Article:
Two companies serving divergent sectors of the energy market are Utilita and Scottish Power.
Utilita started business in 2003 with the aim of changing the way gas and electricity are supplied to prepayment customers, and to date have installed over 30,000 smart meters. In contrast, Scottish Power is one of the big six UK power companies, providing 5.6 million UK domestic customers with gas and electricity.
More about Utilita
The focus of Utilita is addressing fuel poverty through smart solutions to prepayment. The company aims to achieve this through working closely with housing associations and housing projects, emphasising the provision of clear information to customers. The company is committed to maintaining competitive tariffs while developing new, user friendly ways to pre-pay.
They do encourage effective use of energy through smart payment, so promoting energy efficiency as a means to tackling fuel poverty. Beyond encouraging customers to be energy efficient the company have no stated environmental policy – they say ‘we may not be able to do much to solve the problems of global warming’. Their power is sourced largely from coal and gas with a small percentage of nuclear and 12% from renewables – below the UK average.
More about Scottish Power
Scottish Powers’ Spanish parent company Iberdrola is a leading developer of wind power. In the UK, Scottish Power is very active in onshore wind farm development with over 30 consented windfarm projects underway across the UK – 20 of which are in Scotland. Offshore wind projects include West Duddon off the Cumbria coast and a major development in the North Sea off East Anglia. The company is also undertaking research into the potential for wave and tidal energy
For these two companies the most recent data available on fuel mix and pollution output is for 2013 – 2014.
Fuel Mix April 2013 – March 2014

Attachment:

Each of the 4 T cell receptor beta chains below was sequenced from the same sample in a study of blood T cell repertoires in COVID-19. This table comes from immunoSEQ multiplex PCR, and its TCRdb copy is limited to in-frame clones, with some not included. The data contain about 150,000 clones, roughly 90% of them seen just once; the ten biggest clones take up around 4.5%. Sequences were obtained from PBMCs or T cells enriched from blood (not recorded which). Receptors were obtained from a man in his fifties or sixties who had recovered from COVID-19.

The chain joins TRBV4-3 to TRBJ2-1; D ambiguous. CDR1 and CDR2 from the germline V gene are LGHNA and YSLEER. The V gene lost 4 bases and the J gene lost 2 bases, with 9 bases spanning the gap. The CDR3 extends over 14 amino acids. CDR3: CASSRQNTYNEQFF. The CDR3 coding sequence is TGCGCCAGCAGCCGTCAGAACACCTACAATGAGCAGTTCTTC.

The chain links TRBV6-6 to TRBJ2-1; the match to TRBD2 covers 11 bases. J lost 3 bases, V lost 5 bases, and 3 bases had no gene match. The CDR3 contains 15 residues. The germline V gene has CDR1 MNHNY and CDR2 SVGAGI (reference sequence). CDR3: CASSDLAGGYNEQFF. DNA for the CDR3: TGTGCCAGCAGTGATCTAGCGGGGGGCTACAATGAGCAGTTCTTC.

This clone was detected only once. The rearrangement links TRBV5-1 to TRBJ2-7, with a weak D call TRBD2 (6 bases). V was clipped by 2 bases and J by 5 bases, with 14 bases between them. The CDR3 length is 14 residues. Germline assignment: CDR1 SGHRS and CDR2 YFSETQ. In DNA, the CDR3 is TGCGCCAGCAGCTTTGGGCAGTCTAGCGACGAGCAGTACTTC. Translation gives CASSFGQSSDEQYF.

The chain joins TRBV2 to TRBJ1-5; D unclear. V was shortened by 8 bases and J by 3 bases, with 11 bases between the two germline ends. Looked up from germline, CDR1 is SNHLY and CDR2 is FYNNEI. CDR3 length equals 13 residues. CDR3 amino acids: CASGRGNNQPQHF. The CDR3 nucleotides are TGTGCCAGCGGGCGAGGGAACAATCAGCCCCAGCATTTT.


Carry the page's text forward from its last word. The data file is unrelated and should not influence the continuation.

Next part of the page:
|Fuel type %||Utilita||Scottish Power||UK average|
Pollutant emissions from power generation April 2013 – March 2014
|Pollutant||Utilita||Scottish Power||UK average|
|Carbon dioxide||582 grams per KWh||540 grams per KWh||368 g per KWh|
|Radioactive waste||0.00070 grams per KWh||0.00064 grams per KWh||0.00155 grams per KWh|
Even though Scottish Power are sourcing a relatively high proportion of their power from renewables they still rely heavily on coal. However with the recent closure – in March 2016 – of the Longannet power coal fired electricity generation in Scotland ceased. Given Scottish Power’s ongoing commitment to developing wind, wave and tidal power, carbon dioxide emitted from power they supply should reduce. Unless you’re strongly opposed to windfarms, the company displays a commitment to tackling global warming through future renewable generation.
Power sourced by Utilitia in 2013 – 2014 averaged 582 grams CO2 per KWh.
The emphasis of the company is on providing value for money for prepayment customers, rather than tackling global warming. While their focus on helping their customers use energy efficiently and addressing fuel poverty is praiseworthy, they don’t indicate any strong commitment to environmental sustainability.